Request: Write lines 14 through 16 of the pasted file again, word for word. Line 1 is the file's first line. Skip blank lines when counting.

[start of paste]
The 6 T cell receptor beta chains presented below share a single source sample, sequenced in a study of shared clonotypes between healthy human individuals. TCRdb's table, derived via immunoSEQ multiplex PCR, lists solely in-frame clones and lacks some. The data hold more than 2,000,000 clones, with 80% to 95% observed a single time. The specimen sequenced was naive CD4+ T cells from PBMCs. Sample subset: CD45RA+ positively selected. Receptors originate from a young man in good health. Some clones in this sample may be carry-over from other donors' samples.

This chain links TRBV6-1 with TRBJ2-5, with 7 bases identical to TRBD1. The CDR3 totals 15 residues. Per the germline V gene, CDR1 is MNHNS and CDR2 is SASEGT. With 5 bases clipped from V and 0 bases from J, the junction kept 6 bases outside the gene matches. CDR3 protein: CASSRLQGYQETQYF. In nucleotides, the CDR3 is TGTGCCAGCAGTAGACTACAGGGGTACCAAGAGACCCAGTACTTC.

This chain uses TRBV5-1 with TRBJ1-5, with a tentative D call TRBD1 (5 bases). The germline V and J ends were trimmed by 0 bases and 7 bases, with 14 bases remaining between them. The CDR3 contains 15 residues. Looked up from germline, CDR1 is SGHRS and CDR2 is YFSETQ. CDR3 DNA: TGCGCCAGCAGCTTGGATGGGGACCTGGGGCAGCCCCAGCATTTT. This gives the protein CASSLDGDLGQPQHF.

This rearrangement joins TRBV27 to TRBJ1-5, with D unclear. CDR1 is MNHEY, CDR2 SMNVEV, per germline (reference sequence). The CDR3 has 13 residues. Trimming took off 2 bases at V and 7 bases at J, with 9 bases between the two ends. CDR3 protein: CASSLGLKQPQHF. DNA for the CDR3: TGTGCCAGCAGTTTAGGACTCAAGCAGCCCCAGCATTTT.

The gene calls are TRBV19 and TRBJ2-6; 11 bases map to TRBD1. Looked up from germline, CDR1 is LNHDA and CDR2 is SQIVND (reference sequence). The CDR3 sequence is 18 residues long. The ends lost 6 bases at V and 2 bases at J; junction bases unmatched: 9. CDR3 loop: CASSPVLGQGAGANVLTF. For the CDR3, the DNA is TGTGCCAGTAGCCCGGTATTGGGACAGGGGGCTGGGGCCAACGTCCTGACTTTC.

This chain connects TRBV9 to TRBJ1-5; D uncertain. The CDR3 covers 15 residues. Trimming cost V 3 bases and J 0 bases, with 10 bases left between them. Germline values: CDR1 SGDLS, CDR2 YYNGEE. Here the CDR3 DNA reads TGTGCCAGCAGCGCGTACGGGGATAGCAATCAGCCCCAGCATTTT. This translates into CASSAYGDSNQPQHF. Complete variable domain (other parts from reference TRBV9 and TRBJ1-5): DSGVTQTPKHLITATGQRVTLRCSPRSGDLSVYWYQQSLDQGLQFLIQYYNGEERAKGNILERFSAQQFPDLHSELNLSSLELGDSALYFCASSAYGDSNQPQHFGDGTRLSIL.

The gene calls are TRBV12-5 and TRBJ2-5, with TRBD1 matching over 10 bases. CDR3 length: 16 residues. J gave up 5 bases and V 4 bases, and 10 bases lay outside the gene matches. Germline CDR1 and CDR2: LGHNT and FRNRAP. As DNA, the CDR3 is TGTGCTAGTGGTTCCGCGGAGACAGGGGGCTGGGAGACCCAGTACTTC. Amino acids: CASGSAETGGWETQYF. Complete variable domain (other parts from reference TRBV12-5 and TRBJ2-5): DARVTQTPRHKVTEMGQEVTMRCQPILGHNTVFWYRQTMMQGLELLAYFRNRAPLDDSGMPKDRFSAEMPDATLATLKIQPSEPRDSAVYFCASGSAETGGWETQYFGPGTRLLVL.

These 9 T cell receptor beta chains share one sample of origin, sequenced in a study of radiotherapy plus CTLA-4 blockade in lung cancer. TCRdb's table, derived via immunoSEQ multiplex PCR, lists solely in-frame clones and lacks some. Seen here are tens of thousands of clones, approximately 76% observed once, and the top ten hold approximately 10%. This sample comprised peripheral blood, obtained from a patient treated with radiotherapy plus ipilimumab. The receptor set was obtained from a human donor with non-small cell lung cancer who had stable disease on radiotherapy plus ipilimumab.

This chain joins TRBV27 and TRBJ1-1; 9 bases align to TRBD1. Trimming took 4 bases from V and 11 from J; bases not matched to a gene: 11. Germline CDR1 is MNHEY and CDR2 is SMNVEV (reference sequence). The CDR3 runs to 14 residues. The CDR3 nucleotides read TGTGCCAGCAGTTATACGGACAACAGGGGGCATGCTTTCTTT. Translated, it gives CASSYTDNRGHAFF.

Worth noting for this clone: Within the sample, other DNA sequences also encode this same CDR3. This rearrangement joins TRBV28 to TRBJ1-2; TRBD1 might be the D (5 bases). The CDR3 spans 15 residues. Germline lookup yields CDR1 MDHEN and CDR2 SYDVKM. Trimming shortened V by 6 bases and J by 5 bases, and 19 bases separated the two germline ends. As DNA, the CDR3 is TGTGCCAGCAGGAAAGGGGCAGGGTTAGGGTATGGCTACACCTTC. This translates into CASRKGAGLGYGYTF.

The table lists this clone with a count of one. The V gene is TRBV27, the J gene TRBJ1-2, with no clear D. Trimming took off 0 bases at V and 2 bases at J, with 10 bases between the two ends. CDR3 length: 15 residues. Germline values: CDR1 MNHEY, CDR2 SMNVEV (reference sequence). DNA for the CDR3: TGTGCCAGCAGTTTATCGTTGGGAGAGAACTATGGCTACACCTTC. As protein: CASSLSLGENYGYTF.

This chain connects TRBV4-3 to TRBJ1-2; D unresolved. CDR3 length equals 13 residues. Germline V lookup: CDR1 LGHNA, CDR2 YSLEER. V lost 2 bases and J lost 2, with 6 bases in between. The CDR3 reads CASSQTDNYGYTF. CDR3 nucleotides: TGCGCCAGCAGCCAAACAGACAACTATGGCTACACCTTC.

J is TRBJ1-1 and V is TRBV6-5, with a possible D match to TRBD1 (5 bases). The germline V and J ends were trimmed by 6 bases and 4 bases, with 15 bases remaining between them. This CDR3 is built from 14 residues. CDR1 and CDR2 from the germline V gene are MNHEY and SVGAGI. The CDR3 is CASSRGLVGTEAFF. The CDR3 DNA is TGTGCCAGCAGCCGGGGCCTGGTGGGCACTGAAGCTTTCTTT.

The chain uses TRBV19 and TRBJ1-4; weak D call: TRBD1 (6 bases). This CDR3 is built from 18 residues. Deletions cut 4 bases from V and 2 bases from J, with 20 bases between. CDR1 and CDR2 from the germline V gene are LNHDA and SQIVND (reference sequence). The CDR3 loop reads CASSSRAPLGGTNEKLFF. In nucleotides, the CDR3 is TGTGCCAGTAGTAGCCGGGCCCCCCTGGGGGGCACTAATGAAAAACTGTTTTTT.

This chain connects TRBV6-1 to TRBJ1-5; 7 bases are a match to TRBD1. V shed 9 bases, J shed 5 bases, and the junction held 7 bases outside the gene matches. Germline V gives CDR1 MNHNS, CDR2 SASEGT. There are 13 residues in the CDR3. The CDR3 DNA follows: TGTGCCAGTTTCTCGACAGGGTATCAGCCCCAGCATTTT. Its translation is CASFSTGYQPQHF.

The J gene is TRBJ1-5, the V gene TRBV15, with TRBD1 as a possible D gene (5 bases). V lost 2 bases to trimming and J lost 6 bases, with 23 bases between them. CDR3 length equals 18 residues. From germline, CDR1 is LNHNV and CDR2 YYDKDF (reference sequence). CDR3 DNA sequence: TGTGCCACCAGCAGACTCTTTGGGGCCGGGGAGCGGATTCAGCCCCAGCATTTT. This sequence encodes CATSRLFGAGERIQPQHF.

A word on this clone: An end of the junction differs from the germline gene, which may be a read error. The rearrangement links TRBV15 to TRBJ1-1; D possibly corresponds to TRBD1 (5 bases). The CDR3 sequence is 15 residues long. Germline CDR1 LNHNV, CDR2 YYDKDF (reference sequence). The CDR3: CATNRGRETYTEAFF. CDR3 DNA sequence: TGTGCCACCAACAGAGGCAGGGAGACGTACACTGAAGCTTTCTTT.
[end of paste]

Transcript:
The chain uses TRBV19 and TRBJ1-4; weak D call: TRBD1 (6 bases). This CDR3 is built from 18 residues. Deletions cut 4 bases from V and 2 bases from J, with 20 bases between. CDR1 and CDR2 from the germline V gene are LNHDA and SQIVND (reference sequence). The CDR3 loop reads CASSSRAPLGGTNEKLFF. In nucleotides, the CDR3 is TGTGCCAGTAGTAGCCGGGCCCCCCTGGGGGGCACTAATGAAAAACTGTTTTTT.

This chain connects TRBV6-1 to TRBJ1-5; 7 bases are a match to TRBD1. V shed 9 bases, J shed 5 bases, and the junction held 7 bases outside the gene matches. Germline V gives CDR1 MNHNS, CDR2 SASEGT. There are 13 residues in the CDR3. The CDR3 DNA follows: TGTGCCAGTTTCTCGACAGGGTATCAGCCCCAGCATTTT. Its translation is CASFSTGYQPQHF.

The J gene is TRBJ1-5, the V gene TRBV15, with TRBD1 as a possible D gene (5 bases). V lost 2 bases to trimming and J lost 6 bases, with 23 bases between them. CDR3 length equals 18 residues. From germline, CDR1 is LNHNV and CDR2 YYDKDF (reference sequence). CDR3 DNA sequence: TGTGCCACCAGCAGACTCTTTGGGGCCGGGGAGCGGATTCAGCCCCAGCATTTT. This sequence encodes CATSRLFGAGERIQPQHF.